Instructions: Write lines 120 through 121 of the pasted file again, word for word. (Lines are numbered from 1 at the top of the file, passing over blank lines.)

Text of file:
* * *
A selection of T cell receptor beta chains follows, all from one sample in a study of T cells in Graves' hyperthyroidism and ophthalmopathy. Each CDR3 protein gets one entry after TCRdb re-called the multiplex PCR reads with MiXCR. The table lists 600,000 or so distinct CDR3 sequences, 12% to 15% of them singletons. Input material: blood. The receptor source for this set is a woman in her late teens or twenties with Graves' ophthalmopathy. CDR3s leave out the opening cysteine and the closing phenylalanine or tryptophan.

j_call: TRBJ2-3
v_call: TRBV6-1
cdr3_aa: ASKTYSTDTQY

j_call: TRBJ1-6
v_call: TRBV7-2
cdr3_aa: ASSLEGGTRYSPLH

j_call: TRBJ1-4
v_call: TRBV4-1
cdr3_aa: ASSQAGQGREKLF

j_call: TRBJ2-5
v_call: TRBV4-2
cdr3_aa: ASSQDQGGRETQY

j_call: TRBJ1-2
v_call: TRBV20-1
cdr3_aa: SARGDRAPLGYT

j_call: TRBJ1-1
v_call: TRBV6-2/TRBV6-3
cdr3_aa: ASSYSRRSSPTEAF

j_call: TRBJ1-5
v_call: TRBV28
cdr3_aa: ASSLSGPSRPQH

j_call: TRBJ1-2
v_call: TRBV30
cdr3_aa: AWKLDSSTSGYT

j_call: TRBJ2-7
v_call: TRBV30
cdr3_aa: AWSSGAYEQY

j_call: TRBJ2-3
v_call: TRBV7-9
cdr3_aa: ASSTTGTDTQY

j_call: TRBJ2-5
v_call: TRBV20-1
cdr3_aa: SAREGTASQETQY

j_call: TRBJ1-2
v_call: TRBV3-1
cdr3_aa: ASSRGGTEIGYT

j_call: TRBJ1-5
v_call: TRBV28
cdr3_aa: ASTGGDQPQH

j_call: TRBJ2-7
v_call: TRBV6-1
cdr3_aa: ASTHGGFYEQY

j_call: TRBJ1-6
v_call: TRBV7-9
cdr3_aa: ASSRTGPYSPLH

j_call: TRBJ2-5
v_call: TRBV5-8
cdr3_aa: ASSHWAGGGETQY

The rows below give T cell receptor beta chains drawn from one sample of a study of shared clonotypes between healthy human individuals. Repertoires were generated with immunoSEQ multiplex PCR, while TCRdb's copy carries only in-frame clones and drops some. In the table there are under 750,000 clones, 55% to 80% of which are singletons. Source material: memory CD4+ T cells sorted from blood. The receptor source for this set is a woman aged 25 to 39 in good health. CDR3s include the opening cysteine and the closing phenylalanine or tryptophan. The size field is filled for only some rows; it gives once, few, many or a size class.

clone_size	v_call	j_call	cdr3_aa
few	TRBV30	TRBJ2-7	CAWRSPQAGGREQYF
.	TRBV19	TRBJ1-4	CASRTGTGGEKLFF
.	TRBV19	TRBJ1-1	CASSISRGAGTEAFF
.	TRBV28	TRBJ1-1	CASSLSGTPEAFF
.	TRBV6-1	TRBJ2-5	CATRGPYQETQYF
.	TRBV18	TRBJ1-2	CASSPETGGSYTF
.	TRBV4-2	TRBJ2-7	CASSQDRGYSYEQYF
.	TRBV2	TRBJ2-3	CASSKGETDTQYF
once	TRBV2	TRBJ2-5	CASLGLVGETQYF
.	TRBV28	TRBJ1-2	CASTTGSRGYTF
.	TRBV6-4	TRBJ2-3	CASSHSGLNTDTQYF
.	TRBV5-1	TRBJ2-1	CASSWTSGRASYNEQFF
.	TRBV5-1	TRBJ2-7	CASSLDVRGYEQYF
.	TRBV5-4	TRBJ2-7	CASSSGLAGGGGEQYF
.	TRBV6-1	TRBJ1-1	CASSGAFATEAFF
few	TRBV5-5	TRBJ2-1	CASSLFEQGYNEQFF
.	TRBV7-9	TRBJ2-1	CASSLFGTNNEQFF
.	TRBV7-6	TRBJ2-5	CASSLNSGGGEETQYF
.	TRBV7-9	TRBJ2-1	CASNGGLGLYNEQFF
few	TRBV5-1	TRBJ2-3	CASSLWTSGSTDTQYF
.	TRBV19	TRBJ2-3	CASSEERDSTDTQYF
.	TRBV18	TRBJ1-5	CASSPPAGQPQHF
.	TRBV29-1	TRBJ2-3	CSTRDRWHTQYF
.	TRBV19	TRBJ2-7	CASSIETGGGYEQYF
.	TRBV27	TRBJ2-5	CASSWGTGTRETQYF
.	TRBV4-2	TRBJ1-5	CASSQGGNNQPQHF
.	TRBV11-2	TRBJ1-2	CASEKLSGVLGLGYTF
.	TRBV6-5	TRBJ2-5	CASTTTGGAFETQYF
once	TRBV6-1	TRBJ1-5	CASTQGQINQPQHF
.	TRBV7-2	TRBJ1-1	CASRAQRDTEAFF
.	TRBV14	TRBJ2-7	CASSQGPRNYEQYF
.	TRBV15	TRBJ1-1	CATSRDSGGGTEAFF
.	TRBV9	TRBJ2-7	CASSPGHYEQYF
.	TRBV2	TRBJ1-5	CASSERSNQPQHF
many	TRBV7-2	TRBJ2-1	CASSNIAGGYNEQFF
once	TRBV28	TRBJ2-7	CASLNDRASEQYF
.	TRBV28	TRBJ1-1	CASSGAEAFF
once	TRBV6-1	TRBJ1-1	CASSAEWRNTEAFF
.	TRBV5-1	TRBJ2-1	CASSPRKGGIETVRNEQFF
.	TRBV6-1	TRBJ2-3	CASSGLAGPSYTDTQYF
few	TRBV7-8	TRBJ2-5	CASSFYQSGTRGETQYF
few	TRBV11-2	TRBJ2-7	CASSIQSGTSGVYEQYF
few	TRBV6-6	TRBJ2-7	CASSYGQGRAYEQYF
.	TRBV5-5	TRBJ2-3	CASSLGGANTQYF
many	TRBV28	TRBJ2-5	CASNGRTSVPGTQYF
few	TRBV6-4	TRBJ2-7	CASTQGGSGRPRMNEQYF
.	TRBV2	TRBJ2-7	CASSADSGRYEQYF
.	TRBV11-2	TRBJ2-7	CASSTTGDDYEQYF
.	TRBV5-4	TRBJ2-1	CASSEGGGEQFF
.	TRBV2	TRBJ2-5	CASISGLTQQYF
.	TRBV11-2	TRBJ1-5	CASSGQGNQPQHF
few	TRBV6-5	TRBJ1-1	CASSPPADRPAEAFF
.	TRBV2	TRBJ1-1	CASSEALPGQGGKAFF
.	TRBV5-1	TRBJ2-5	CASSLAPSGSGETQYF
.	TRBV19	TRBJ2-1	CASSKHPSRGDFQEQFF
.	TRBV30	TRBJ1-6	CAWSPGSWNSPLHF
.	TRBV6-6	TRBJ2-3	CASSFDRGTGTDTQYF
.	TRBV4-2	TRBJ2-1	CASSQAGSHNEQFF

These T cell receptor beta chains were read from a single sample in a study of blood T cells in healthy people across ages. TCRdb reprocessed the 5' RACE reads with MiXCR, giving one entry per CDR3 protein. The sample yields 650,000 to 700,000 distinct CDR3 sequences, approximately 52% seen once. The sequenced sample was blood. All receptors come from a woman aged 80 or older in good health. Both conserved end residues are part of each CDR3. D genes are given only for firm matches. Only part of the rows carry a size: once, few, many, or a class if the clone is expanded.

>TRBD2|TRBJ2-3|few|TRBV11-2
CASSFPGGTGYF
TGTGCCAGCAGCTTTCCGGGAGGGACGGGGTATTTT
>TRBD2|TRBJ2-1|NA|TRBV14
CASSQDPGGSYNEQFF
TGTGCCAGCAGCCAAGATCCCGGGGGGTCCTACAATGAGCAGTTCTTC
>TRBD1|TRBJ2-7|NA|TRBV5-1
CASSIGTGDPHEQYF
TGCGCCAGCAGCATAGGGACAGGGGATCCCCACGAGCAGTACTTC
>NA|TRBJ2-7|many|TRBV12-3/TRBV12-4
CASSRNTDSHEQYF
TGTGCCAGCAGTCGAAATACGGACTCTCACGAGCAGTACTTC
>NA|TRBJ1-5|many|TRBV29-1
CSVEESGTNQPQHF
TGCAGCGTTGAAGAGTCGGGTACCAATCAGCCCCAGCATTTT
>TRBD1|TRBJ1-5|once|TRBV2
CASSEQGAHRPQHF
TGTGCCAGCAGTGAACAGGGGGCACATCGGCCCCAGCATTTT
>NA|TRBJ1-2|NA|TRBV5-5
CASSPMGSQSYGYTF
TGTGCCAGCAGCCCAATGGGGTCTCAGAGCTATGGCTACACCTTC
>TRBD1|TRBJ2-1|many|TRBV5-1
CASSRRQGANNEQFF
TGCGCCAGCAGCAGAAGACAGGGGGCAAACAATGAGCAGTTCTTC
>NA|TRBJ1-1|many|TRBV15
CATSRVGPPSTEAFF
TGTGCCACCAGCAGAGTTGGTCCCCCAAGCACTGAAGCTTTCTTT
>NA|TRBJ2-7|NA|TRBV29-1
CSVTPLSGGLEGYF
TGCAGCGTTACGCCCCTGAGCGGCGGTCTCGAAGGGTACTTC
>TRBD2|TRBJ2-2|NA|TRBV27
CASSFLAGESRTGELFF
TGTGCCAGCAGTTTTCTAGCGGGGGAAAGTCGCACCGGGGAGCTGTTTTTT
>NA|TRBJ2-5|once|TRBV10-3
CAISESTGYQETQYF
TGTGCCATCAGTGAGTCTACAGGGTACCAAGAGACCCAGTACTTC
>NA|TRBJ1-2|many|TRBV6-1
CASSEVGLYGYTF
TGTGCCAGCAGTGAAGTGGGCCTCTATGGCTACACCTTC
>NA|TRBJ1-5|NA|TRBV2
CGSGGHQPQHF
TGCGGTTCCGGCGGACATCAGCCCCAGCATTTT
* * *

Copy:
>NA|TRBJ2-7|many|TRBV12-3/TRBV12-4
CASSRNTDSHEQYF